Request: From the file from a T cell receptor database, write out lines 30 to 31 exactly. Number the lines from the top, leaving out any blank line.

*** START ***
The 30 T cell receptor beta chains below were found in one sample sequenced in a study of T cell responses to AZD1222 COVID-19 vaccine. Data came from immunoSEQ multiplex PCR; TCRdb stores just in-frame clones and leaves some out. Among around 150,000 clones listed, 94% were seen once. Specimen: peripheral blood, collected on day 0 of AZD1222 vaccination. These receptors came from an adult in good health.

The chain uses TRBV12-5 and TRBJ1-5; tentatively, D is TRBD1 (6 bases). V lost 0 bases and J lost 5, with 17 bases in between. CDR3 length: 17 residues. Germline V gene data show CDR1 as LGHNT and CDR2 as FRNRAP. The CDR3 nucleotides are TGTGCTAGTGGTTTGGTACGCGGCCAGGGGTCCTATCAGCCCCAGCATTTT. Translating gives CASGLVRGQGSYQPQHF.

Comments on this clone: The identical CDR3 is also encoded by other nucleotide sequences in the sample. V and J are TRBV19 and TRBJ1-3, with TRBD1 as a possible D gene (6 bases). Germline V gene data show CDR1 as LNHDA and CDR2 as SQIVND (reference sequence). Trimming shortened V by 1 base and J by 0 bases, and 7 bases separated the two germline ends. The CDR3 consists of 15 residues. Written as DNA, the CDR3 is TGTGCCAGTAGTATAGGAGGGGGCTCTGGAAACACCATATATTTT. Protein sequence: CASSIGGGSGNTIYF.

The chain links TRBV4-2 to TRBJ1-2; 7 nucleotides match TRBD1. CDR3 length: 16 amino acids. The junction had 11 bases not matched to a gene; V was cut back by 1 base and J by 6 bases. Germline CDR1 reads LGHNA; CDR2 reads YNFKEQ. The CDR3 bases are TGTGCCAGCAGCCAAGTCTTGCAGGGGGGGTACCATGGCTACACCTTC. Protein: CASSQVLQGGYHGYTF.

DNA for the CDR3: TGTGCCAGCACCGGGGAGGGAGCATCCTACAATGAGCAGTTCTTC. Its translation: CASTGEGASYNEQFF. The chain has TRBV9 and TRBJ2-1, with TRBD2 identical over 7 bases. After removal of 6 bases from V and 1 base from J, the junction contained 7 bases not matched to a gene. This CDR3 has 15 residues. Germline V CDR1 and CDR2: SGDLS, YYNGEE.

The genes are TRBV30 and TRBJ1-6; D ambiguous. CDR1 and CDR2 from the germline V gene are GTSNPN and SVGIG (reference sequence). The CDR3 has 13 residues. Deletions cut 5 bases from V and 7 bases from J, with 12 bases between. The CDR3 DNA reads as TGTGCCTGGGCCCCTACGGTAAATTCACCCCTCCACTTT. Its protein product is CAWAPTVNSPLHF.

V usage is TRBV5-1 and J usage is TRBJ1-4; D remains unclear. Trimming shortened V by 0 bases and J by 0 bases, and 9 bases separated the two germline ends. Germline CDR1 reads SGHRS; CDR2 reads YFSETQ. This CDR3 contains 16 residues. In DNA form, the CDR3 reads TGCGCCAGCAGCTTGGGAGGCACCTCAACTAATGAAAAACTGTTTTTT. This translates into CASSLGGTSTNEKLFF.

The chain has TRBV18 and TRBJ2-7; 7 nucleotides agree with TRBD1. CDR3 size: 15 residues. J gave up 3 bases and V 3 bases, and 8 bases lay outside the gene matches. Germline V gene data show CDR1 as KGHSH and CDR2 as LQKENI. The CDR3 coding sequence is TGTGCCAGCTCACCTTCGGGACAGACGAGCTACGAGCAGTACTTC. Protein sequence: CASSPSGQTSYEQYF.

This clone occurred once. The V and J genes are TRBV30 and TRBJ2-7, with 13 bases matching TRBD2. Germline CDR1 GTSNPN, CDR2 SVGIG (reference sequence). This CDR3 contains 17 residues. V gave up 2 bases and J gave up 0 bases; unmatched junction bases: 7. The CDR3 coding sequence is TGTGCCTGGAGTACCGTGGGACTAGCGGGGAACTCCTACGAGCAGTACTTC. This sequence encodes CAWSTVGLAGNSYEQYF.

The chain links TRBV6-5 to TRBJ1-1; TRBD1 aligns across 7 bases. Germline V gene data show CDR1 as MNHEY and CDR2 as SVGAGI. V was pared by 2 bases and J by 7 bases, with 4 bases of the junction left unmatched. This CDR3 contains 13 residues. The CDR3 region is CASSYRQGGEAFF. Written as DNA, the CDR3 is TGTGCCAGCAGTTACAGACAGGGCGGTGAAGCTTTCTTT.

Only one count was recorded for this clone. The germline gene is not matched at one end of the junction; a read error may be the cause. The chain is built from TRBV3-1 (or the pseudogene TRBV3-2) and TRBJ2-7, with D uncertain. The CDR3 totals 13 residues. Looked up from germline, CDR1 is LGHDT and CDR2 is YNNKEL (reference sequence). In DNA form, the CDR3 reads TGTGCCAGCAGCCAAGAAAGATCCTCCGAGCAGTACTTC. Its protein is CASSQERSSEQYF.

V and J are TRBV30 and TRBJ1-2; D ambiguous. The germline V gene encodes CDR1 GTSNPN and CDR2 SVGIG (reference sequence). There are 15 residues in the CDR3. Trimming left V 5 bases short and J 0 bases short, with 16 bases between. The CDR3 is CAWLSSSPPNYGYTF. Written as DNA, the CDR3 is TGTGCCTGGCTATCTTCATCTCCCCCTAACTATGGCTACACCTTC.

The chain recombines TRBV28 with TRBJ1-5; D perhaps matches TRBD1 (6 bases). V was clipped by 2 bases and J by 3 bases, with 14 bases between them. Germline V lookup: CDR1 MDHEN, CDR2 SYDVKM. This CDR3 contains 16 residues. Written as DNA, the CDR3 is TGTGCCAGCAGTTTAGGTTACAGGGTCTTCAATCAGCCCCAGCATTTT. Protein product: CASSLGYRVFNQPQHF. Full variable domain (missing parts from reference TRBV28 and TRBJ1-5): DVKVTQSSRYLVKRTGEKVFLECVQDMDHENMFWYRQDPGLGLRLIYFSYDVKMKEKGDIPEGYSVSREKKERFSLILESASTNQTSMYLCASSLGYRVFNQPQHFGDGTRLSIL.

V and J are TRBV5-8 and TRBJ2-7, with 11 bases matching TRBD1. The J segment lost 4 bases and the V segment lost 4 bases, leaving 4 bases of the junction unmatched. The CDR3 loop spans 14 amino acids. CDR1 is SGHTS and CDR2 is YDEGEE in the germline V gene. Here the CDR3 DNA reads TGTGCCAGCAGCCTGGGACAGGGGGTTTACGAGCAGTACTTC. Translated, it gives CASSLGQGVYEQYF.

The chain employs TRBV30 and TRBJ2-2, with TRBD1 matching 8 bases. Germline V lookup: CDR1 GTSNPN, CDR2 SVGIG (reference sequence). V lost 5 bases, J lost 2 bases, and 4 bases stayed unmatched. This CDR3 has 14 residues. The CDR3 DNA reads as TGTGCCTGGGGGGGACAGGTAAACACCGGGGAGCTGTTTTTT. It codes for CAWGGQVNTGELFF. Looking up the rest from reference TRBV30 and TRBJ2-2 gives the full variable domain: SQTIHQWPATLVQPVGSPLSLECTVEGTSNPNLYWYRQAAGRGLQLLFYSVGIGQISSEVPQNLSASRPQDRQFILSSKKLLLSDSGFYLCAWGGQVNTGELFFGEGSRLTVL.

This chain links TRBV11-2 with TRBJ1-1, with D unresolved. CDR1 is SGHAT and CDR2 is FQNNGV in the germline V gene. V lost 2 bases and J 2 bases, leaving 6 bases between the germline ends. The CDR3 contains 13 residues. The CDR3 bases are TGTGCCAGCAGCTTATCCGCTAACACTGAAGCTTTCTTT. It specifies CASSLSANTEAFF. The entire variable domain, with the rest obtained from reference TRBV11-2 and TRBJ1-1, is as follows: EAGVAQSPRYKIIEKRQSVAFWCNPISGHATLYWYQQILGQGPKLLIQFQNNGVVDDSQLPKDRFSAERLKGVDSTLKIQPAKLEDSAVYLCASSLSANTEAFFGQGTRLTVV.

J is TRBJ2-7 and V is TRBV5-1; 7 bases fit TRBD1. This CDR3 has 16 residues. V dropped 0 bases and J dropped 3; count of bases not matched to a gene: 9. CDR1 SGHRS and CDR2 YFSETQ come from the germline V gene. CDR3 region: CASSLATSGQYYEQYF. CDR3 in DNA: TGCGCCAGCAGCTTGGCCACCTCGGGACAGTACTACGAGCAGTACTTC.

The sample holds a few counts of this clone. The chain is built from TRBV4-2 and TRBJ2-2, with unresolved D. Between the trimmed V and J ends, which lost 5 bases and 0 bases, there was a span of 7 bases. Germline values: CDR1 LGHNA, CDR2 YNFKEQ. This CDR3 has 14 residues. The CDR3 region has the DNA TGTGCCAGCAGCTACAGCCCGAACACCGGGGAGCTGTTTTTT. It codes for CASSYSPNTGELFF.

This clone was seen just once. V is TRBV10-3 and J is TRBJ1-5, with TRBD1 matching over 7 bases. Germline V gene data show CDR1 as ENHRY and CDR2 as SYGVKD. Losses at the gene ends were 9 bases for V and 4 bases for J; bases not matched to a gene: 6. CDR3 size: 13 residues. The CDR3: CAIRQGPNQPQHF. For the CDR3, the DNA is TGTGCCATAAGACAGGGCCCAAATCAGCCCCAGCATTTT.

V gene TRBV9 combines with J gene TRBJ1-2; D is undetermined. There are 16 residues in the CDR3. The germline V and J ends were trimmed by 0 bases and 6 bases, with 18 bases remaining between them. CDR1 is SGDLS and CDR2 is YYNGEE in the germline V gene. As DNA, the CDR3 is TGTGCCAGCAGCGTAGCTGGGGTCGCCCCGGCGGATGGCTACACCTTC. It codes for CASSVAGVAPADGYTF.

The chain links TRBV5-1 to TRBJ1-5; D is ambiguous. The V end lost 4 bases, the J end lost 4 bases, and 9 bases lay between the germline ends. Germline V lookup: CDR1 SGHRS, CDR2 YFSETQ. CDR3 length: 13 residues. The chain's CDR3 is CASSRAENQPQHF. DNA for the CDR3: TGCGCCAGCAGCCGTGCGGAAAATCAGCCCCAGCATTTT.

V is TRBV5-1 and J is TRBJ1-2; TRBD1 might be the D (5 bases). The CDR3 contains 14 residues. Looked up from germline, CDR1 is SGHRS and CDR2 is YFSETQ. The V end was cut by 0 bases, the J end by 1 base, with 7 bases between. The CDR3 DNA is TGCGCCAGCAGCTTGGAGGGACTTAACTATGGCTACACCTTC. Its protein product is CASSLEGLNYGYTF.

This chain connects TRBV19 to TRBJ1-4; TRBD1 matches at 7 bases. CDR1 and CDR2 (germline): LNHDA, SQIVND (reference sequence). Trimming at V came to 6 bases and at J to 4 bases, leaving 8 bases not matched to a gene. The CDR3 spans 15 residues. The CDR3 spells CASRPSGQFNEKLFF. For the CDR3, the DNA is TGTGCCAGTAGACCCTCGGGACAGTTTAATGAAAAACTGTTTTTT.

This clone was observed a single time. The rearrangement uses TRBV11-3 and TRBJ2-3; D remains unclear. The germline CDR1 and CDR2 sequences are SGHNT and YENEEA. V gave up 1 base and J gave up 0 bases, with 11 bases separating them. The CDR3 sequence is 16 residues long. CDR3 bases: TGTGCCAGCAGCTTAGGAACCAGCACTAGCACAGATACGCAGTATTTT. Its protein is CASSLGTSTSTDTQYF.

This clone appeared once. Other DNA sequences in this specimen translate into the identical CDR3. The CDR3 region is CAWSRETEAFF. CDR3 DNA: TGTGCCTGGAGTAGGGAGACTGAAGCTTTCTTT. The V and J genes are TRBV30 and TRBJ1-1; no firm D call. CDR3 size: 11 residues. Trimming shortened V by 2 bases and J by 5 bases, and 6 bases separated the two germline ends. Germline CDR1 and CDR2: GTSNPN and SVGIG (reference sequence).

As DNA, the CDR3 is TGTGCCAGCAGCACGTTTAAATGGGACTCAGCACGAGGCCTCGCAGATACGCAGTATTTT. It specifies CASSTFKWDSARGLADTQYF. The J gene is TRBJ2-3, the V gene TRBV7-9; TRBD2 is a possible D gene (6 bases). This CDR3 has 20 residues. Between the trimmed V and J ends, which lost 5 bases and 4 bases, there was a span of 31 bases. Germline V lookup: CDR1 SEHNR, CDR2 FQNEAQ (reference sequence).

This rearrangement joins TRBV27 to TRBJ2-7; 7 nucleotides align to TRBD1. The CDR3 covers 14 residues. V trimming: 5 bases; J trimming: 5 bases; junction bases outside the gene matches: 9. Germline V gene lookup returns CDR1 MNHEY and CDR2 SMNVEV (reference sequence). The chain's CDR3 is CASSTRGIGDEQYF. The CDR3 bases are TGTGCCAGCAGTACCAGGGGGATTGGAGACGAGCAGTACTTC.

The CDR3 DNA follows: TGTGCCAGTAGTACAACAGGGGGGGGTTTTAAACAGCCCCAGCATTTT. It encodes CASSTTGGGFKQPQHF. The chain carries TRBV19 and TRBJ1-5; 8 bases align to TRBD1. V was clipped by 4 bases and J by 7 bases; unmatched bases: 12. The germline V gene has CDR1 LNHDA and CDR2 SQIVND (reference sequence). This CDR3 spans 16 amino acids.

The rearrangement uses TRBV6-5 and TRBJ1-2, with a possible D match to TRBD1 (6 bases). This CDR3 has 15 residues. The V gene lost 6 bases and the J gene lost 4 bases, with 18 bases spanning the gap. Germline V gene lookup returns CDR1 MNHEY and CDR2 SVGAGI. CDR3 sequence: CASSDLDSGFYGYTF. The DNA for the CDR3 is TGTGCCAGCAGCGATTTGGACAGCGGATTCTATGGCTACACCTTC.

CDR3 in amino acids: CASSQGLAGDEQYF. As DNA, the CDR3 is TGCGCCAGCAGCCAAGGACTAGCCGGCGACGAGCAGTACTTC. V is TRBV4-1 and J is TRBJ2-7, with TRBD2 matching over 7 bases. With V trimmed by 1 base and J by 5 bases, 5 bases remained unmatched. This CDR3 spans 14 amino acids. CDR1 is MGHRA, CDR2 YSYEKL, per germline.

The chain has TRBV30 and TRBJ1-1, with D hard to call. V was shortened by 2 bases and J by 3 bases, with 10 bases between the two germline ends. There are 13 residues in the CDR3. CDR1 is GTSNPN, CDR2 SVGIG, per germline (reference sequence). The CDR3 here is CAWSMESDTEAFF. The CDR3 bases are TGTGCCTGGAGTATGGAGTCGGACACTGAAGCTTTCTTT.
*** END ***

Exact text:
CDR3 in amino acids: CASSQGLAGDEQYF. As DNA, the CDR3 is TGCGCCAGCAGCCAAGGACTAGCCGGCGACGAGCAGTACTTC. V is TRBV4-1 and J is TRBJ2-7, with TRBD2 matching over 7 bases. With V trimmed by 1 base and J by 5 bases, 5 bases remained unmatched. This CDR3 spans 14 amino acids. CDR1 is MGHRA, CDR2 YSYEKL, per germline.

The chain has TRBV30 and TRBJ1-1, with D hard to call. V was shortened by 2 bases and J by 3 bases, with 10 bases between the two germline ends. There are 13 residues in the CDR3. CDR1 is GTSNPN, CDR2 SVGIG, per germline (reference sequence). The CDR3 here is CAWSMESDTEAFF. The CDR3 bases are TGTGCCTGGAGTATGGAGTCGGACACTGAAGCTTTCTTT.